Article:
The future, promise and parked of C + + 11_ Task Usage


Introduction to future

A future is an object that can retrieve a value from some provider object or function, properly synchronizing this access if in different threads.

It can get results from asynchronous object or function tasks. It is usually the same as STD:: async, promise, packaged_ Tasks call each other.

The future object can be used when the valid is valid. The default constructor is valid and false. Therefore, when using the future object, the object needs to be initialized.

Member functions of future

Member function

Future usage

Future can get related results or thread output results from multithreading. Because the output of the thread will not be output immediately (waiting for the execution to complete), future will have a shared state to judge the current future state.

Future output results will have three states, the type is STD:: future_ Status, they are

  • Deferred: not yet;
  • Ready: completed;
  • Timeout: execution times out

There are several ways for future to get results: get, wait, wait_ for。

1. Get waits for the end of the asynchronous operation and returns the result;

2. Wait is just waiting for the asynchronous operation to complete;

3、wait_ For is a timeout waiting for the return result.

 Examples of future and async

#include <iostream>
#include <future>
#include <unistd.h>

int main(int argc, char **argv) {

  std::future_status f_status;

  auto func = [](int b) -> int{
      std::cout << "async thread running...." << std::endl;
      for (int i = 0; i< b; i++) {
      return b;
  std::future<int> fut = std::async(std::launch::async, func, 888888888);
  std::cout << "main thread running ...." << std::endl;
  std::chrono::milliseconds span(100);
  //Method 1 is used to wait for data of asynchronous operation
  while(1) {
    f_status = fut.wait_for(span);
    if (f_status == std::future_status::ready) {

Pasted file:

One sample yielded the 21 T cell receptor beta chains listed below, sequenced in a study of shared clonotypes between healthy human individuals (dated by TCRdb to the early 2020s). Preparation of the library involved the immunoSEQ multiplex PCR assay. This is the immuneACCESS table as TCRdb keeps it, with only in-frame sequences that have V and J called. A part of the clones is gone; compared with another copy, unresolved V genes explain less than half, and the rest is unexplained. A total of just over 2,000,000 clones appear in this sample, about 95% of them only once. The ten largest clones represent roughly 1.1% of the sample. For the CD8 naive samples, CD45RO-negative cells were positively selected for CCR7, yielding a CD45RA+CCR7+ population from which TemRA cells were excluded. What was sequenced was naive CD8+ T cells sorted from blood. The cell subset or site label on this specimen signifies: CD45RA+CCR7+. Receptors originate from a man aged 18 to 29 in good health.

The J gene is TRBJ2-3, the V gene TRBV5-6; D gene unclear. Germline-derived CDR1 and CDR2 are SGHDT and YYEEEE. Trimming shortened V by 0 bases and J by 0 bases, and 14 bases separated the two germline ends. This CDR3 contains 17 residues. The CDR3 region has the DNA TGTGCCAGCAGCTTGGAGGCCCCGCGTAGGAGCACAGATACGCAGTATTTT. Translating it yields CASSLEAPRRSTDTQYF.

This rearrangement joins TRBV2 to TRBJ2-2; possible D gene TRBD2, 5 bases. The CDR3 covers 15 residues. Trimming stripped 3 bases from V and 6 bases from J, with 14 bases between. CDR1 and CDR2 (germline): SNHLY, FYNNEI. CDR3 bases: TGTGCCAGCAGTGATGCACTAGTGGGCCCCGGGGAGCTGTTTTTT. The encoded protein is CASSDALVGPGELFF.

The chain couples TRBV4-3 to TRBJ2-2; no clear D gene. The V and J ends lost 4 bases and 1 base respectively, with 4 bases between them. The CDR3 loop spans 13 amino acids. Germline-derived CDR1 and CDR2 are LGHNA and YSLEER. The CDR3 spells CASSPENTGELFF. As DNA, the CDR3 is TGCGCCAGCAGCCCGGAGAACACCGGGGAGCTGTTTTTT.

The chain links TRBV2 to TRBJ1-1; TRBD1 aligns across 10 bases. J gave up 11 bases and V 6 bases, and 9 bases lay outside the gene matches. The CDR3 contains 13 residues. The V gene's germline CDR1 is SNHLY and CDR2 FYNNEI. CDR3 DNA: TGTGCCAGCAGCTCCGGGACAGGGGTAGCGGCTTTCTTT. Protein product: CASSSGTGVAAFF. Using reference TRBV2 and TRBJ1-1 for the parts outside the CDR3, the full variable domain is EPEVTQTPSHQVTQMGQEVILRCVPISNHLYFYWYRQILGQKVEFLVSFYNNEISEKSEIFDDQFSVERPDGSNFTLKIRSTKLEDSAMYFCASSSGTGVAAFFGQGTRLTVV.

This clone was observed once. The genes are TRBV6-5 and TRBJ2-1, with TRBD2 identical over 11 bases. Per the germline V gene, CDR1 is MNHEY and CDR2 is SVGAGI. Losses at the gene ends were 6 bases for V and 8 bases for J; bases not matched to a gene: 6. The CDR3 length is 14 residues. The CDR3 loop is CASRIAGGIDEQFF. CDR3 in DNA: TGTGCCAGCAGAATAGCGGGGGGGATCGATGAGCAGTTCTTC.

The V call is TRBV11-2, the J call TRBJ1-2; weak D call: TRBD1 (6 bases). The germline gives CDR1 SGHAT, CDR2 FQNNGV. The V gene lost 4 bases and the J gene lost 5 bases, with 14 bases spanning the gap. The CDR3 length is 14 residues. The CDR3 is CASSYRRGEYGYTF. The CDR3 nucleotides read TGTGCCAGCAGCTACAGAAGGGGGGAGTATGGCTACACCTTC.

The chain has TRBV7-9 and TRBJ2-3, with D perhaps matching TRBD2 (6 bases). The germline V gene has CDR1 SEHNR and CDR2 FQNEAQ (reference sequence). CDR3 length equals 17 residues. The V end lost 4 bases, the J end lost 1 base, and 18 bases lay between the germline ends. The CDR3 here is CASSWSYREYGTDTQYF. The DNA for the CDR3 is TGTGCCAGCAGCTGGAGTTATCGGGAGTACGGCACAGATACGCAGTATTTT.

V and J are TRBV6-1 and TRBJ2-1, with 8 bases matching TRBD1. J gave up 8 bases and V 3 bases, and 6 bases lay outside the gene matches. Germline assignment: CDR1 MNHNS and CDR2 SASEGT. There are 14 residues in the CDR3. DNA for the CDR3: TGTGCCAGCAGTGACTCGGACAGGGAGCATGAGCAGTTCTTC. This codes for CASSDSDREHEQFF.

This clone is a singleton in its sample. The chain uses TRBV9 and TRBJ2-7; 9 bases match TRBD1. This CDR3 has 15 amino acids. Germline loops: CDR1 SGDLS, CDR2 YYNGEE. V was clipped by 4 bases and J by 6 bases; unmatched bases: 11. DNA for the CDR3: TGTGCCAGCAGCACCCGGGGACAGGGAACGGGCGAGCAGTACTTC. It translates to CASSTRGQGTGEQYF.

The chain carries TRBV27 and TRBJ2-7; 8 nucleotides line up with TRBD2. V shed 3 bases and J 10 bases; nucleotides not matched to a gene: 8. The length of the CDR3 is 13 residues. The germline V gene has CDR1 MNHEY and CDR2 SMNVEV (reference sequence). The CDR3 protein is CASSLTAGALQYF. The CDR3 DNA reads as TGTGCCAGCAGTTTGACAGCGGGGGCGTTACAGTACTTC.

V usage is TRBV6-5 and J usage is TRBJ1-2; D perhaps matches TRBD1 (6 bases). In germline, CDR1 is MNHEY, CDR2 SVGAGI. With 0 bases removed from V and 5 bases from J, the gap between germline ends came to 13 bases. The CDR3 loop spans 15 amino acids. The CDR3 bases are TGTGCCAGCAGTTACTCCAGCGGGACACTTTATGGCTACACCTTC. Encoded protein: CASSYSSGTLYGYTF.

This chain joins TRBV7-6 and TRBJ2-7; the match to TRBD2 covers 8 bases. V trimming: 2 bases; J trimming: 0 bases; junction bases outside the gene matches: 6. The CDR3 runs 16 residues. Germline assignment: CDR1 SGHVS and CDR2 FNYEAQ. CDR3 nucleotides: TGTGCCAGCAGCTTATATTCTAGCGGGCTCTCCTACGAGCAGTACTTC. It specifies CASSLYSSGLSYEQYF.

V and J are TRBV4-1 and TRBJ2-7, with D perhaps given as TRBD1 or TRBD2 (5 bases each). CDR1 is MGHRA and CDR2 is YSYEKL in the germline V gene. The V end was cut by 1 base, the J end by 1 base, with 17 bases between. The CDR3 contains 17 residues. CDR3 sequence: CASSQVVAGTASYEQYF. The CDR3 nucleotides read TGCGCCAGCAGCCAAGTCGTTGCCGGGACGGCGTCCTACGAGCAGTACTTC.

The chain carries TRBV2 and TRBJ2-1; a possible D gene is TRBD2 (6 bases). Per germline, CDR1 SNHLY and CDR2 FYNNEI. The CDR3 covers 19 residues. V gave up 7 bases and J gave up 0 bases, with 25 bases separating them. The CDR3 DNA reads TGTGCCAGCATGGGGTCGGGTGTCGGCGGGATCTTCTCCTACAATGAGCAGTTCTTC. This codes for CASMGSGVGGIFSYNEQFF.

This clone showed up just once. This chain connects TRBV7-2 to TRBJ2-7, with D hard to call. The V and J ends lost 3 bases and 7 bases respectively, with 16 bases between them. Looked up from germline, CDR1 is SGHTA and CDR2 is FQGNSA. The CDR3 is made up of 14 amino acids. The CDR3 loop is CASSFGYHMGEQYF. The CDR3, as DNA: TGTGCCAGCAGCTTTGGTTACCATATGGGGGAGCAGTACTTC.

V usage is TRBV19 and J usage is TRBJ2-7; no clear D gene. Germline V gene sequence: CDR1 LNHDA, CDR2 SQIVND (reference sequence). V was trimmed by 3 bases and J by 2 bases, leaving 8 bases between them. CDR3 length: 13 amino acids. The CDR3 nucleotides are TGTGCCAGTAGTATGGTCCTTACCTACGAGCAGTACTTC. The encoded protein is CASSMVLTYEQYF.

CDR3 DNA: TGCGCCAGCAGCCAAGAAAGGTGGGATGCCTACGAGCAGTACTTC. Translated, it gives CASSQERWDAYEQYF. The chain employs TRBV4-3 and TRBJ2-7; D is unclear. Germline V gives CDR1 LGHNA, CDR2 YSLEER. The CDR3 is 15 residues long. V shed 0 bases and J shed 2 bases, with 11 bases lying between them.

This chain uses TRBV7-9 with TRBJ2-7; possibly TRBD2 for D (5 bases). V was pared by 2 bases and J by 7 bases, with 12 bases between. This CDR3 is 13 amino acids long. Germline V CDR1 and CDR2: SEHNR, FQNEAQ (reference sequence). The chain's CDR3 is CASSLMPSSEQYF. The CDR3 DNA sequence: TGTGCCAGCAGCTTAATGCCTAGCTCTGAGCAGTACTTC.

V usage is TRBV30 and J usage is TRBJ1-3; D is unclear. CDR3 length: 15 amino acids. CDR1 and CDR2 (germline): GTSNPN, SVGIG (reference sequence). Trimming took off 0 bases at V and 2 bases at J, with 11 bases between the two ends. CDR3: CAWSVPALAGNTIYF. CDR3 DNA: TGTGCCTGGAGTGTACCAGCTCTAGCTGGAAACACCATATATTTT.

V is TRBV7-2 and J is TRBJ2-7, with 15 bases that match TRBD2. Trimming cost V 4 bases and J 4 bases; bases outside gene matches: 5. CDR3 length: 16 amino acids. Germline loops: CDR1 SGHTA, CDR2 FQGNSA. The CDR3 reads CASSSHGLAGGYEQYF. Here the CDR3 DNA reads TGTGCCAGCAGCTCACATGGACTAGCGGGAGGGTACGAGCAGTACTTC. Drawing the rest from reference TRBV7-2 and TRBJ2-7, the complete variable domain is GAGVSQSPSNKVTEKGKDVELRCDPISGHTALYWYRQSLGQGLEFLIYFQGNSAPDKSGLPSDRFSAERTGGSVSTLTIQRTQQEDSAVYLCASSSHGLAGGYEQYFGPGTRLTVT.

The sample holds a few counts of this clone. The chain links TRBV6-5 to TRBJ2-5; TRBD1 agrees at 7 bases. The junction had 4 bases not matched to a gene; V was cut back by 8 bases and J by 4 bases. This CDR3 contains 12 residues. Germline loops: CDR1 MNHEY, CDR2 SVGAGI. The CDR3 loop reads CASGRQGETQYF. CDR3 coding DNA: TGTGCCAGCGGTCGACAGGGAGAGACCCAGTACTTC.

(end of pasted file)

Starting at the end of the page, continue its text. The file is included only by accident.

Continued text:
std::cout << "future_status::ready   ";
    } else if(f_status == std::future_status::deferred) {
      std::cout << "future_status::deferred ";
    } else if(f_status == std::future_status::timeout) {
      std::cout << "future_status::timeout  ";
    std::cout << std::endl;
    std::cout << "................";
    std::cout << std::endl;
    // fut.wait (); // method 2: wait for the data of the asynchronous thread
  std::cout << "future result " << fut.get() << std::endl;
  return 0;

Compile script

cmake_minimum_required(VERSION 2.6)
set(src ./async.cpp)
set(exe "async")
set(CMAKE_CXX_FLAGS -std=c++11)
add_executable(${exe} ${src})
target_link_libraries(${exe} -lpthread)


STD:: promise provides convenience for obtaining a value in the thread function. In the thread function, assign a value to the promise passed in from outside. After the thread function is executed, the value can be obtained through promise. It is worth noting that the value is obtained indirectly through the future provided by promise.

Promise member function

Member function

Its basic usage:

 std::promise<int> pr;
  std::thread t([](std::promise<int>& p){ p.set_value_at_thread_exit(9); },std::ref(pr));
  std::future<int> f = pr.get_future();
  auto r = f.get();



std::packaged_ Task it encapsulates a callable target (such as function, lambda expression, bind expression, or other function object) for asynchronous call. It is similar to promise in some degree. Promise saves a shared state value, while packaged_ Task holds a function. Its basic usage:

 std::packaged_task<int()> task([](){ return 7; });
  std::thread t1(std::ref(task)); 
  std::future<int> f1 = task.get_future(); 
  auto r1 = f1.get();

Promise and packaged_ The relationship between task and STD:: future

STD:: future provides a mechanism to access the result of asynchronous operation. It is a low-level object with thread, and STD:: packaged is a higher-level object_ Task and STD:: promise, both of which have future in order to access asynchronous operation results, STD:: packaged_ Task encapsulates an asynchronous operation, while STD:: promise encapsulates a value, which is for the convenience of asynchronous operation. Sometimes I need to get a value in the thread, so I use STD:: promise. Sometimes I need to get a return value of an asynchronous operation, so I use STD:: packaged_ Task, that is to say, the white dot is promise, which gets the value set in the execution process, while packaged_ Task gets the result.

Reference section:

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